A book review: Blind

Image result for blind cath weeks

TITLE: Blind

AUTHOR: Cath Weeks



Twyla and Dylan have just been blessed with what they have always dreamed for, a child. At a time when they should be at their happiest their world comes grinding to a halt when they receive the news that Charlie is blind. Twyla loves her son but she can’t ignore how strongly she wishes that he could see. How far will she go to make this a reality and what consequences will she face?

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My sister told me that I had to borrow this book. She had read it and loved it, and now that she had passed it onto my mum I was next in line. My mum was indifferent to it and this only increased my intrigue. It doesn’t take a lot to encourage me to read (you’ll have guessed that by now!) but their differing opinions was enough to convince me to give it a go.

Reading the blurb my first thoughts were that this was not my usual read. I wouldn’t have picked it up for myself, but sometimes the best stories are those that are recommended, those that you don’t expect to enjoy.

It’s not particularly long and I read it quickly, within a few days. I’m sure the relatively short length played a part in this but had it been twice as long I still think I would have been quick to finish it. Why? Well, it’s an absorbing book. Charlie stole my heart from the outset and I really wanted to know how it would all play out for him. His wasn’t the only strong characterisation however, I had strong feelings towards Twyla also. These feelings ranged from sympathy at times all the way through to anger at some of her behaviour. But that’s the thing with characters isn’t it. We aren’t supposed to like them all, they are designed to drive a story and elicit a reaction and she certainly did that. Her father was another that left me conflicted. I suspected I wasn’t supposed to like him, but there was something about him that made me feel sorry for him throughout. I think this must have been intentional by the author, I wont say why because I cant without giving the story away but yes I do believe he was designed in this way on purpose and it was executed well.

Disappointingly this was not the case for all the characters. Dylan, (Charlie’s father) frustrated me. He was an important part of the story and yet I just couldn’t bring myself to care about him. That’s not to say I disliked him because I didn’t, not really, I was just indifferent to him. The secondary characters seemed kind of pointless also. There were times where I was lead to believe that they would change the landscape of the story, or at least they would make sense in one way or another. For me, they didn’t. They were pointless and I must admit it annoyed me a little. Why bother including them at all? I’m referring to Molly, Paul and Juliet here. You’ll understand if you read it/have read it. Or maybe you won’t, perhaps you will disagree and you can tell me where I’ve gone wrong in my interpretations.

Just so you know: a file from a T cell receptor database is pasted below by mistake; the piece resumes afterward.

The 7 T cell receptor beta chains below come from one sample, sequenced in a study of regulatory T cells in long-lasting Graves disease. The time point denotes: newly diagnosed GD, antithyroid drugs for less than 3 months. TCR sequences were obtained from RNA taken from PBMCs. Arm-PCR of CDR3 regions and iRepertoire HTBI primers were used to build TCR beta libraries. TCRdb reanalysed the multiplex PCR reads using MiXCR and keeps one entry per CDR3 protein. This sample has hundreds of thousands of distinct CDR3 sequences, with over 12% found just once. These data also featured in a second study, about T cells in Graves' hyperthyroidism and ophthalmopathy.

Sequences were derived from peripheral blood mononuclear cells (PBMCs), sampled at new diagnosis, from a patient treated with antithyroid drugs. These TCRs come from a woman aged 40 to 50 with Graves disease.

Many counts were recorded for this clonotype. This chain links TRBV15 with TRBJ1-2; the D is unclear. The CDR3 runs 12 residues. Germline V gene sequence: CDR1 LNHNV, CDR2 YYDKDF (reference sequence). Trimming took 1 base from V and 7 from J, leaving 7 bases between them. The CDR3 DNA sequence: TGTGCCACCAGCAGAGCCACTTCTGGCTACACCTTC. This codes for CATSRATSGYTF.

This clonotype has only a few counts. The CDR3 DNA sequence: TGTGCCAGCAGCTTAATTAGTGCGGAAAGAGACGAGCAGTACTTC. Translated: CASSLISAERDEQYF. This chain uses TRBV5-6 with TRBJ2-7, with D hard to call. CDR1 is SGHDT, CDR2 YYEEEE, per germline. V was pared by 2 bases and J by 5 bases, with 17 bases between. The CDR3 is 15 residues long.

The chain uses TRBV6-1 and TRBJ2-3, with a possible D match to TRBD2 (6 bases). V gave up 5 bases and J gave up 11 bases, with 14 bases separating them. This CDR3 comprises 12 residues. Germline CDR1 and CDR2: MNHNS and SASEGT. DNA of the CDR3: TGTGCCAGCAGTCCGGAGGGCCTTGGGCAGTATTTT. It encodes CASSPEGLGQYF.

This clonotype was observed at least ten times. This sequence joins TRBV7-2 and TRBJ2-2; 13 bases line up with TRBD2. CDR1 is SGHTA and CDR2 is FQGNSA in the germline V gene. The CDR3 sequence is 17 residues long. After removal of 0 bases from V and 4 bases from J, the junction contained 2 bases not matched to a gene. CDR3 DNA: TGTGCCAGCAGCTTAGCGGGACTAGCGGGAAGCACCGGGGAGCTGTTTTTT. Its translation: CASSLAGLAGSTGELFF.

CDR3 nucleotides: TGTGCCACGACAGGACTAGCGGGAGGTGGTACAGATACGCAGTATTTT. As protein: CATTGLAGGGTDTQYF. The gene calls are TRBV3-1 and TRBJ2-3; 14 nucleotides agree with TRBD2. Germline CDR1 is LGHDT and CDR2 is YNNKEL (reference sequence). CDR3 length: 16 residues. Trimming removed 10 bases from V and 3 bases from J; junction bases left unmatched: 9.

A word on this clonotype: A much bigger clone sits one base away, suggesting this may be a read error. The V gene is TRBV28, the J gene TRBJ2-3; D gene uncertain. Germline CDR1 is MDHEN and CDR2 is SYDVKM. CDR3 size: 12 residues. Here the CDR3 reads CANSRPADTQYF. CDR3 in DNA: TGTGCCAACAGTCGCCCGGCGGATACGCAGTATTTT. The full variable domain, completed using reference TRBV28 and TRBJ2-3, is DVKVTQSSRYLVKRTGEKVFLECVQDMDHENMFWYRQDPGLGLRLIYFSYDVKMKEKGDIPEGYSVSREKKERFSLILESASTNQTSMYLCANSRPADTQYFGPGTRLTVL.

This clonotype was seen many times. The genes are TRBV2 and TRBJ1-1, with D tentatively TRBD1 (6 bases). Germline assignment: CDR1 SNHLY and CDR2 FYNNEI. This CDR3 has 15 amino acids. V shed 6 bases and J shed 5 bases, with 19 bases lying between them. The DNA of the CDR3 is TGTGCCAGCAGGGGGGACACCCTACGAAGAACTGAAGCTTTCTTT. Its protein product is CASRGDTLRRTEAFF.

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It had a great twist, I was really surprised and I didn’t feel as though there had been any indication or hints as to how the story was going to pan out. I was conflicted in my thoughts when the twist took place but then this is what books like this are designed to do isn’t it? It presents a moral issue, it makes you ask ‘what would I do?’ This is a question that I don’t have the answer to even now. It’s certainly a reminder of how quick society can be to judge, and how different things can appear when it is you in the situation forced to make a decision.

It’s well written and well paced, it’s clear the author did her research and put a lot of thought into the story. At the risk of sounding critical I do think that there should have been harsher consequences for those at fault, this took a little of the realism out of it for me. Having said all this however, I would definitely recommend it. It is one of those books that will leave you conflicted, it’ll have you pondering for quite a while, but it is an enjoyable read I cant deny it.

It won’t make it onto my list of favourites but I did really like it and I would happily read both this again and other work by Cath Weeks. Oh and just to clarify, although it’s pretty obvious by now, I’m inclined to agree far more with my sister with regards this one.

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Have you read Blind? What did you think about it? If you haven’t read it do you think that you will? As always I would love to hear your thoughts!

Thanks for reading, I hope that you enjoyed!

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Until the next time…Jess x



9 thoughts on “A book review: Blind

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